As we have to deal with ssl certificates for our customers on a daily basis we regularly need to create or renew certificates and also distribute these certificates to our servers.
Sometimes delays occur during certificate orders or we simply forgot to monitor the certificate expiration time (shame on us). How cool would it be to do this stuff automatically, to not have to rely on a human to remember when it is time to renew a certificate and do it with some kind of selfservice? Another nice side effect would be the increased security as certificates are only valid for 90 days.
Our first step towards this vision was done in the end of 2019 with an Ansible role which used certbot to issue certificates and some basic ansible modules to distribute the files to the servers.
This helped us a lot and made us faster most of the time. But we had several problems with this. For one, we did only integrate the possibility for HTTP challenges and thus couldn’t issue wildcard certificates. Second, the usage of certbot was not what is called the Ansible Way. Also certbot is another package we would have to update and have an eye on all the time. It was also a bit clunky with all its configuration options.
So we sat down again and expanded the role with the posibility to do DNS challenges. Thanks Sebastian Gumprich this was implemented with plain ansible modules and the use of our DNS providers AutoDNS API. These steps were more convincing to us and therefore we also refactored the HTTP part to work this way.
After testing and integrating it in one of our services we decided to migrate the role to an Ansible collection and also publish it on Github and Ansible Galaxy. Our hope was to help others with the same task and develop the role further.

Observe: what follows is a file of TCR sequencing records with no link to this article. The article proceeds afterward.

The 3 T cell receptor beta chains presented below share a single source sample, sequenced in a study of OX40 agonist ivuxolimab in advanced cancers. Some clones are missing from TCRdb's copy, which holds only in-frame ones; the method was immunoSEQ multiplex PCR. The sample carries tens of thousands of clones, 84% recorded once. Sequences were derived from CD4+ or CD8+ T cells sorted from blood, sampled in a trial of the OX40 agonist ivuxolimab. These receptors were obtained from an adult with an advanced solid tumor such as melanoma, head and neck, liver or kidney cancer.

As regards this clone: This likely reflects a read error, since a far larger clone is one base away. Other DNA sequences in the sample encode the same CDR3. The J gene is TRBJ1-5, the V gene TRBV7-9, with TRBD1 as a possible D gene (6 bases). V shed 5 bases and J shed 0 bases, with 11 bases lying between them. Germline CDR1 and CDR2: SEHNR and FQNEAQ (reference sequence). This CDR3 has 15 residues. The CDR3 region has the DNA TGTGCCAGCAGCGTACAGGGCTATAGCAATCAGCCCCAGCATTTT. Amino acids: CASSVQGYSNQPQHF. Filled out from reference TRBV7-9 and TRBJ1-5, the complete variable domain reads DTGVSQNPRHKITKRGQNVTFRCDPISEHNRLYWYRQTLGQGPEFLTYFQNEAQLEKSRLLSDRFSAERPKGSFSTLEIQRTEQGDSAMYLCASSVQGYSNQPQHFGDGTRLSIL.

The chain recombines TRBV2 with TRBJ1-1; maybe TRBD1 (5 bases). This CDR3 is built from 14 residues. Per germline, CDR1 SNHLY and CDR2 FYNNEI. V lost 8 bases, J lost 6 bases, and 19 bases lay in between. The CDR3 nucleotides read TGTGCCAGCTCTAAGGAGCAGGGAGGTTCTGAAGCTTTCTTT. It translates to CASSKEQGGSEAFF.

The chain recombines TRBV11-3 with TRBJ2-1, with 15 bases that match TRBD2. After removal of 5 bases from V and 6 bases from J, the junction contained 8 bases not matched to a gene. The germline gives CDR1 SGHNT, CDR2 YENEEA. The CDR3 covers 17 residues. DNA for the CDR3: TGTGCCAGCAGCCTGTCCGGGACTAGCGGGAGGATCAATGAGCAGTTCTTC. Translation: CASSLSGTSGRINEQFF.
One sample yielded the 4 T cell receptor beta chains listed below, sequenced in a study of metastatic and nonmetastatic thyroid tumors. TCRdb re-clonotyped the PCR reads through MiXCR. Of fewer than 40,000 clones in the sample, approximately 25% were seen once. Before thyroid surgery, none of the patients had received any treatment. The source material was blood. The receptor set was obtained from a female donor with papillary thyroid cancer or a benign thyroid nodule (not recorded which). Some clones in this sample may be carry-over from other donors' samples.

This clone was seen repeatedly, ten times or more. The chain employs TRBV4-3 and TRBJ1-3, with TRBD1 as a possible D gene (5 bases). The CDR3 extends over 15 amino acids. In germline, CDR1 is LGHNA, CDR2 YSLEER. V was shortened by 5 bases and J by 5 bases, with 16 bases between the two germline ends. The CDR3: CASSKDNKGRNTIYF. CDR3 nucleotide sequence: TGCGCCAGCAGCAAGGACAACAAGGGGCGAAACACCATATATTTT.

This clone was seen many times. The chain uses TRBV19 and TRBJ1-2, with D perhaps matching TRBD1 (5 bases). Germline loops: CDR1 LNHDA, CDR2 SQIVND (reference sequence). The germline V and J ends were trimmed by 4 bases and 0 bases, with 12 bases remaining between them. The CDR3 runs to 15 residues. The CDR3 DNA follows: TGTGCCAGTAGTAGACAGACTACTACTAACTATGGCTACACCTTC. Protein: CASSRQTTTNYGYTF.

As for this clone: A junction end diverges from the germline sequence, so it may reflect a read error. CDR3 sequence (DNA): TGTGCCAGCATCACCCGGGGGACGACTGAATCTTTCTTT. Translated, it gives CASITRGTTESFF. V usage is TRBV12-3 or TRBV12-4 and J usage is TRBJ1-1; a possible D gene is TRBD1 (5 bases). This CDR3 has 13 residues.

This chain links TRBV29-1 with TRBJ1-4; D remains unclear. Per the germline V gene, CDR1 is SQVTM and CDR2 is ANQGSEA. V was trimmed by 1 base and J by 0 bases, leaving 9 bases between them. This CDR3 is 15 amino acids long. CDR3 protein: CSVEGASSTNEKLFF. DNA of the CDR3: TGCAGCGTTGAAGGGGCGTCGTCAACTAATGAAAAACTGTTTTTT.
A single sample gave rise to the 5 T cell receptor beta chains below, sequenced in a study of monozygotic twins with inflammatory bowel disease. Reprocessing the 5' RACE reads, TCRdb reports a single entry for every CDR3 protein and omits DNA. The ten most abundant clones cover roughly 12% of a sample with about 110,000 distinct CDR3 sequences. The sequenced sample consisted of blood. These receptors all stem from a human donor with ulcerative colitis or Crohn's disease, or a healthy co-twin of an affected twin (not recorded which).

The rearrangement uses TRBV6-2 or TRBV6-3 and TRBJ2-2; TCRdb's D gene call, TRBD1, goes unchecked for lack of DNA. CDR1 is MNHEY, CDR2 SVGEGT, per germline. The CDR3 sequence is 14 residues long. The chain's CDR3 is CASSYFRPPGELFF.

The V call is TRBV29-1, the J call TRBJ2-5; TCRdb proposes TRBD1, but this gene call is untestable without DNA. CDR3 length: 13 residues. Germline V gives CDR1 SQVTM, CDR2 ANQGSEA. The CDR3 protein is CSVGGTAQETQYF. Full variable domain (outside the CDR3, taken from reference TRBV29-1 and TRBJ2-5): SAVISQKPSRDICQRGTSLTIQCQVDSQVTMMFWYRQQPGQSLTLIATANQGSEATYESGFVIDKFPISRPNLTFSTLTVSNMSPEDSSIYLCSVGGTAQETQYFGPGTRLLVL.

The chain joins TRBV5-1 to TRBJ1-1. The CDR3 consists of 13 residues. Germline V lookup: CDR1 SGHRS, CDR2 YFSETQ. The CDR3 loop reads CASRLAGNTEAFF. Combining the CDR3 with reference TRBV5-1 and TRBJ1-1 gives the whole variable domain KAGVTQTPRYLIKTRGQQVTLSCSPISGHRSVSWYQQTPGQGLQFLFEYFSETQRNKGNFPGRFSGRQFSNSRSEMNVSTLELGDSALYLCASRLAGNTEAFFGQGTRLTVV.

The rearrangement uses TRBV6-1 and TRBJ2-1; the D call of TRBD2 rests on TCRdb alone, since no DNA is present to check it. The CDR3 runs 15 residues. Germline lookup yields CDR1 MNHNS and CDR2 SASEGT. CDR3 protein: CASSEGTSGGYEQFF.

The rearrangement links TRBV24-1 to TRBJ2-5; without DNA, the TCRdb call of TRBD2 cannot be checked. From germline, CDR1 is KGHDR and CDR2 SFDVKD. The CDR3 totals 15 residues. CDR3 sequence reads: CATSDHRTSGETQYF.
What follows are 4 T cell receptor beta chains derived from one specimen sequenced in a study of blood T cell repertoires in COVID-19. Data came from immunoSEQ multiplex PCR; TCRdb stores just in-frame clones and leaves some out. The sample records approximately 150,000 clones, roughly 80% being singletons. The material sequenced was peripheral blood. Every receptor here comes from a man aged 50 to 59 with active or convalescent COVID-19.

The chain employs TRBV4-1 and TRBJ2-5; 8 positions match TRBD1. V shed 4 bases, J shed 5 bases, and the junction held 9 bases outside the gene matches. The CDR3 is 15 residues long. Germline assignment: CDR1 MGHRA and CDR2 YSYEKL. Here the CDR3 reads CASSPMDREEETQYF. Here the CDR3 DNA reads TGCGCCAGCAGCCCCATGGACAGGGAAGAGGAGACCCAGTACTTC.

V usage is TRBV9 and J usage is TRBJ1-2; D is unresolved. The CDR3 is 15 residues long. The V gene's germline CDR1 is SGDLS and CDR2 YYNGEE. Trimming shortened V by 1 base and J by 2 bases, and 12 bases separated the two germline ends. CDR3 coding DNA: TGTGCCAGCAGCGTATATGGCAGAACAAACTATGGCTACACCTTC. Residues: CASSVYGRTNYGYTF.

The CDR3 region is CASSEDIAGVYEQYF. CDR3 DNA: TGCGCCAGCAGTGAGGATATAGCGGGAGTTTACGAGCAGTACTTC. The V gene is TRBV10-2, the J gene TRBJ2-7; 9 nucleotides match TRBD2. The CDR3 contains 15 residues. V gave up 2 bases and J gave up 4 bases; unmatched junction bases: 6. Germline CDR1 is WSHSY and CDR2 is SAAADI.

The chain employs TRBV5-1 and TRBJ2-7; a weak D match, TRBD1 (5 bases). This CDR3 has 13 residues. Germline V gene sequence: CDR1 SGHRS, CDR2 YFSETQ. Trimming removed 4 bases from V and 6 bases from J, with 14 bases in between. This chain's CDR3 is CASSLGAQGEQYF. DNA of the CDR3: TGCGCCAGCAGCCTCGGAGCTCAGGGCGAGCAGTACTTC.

We already had some more improvements for the collection in our minds. For example some kind of modularization for different services which are used in the HTTP and DNS challenges.
The first step into this direction was done shortly after publishing the collection at Github from Michaela Mattes. She implemented the posibility to use AzureDNS for DNS challenges.
If you are asking what happened to the distribution of the certificates to the servers:
We dropped it (for now)! There are so many possible ways and targets to distribute the files that we decided to not implement it in the collection and let users take care of this for themselves.
In conjunction with Gitlab or any other scheduling capable system you can fully automate the tasks of issueing and distributing the certificates.
Here is one example playbook for issueing a wildcard certificate:
- name: create the certificate for *.example.com
private_key_content: !vault |
dns_password: !vault |
More examples can be found in the collection.
If you want to be part of this, find bugs or want to support us feel free to create issues or pull requests directly at Github.
This article was written by Andres Hering, T-Systems Multimedia Solutions specialist for system engineering.
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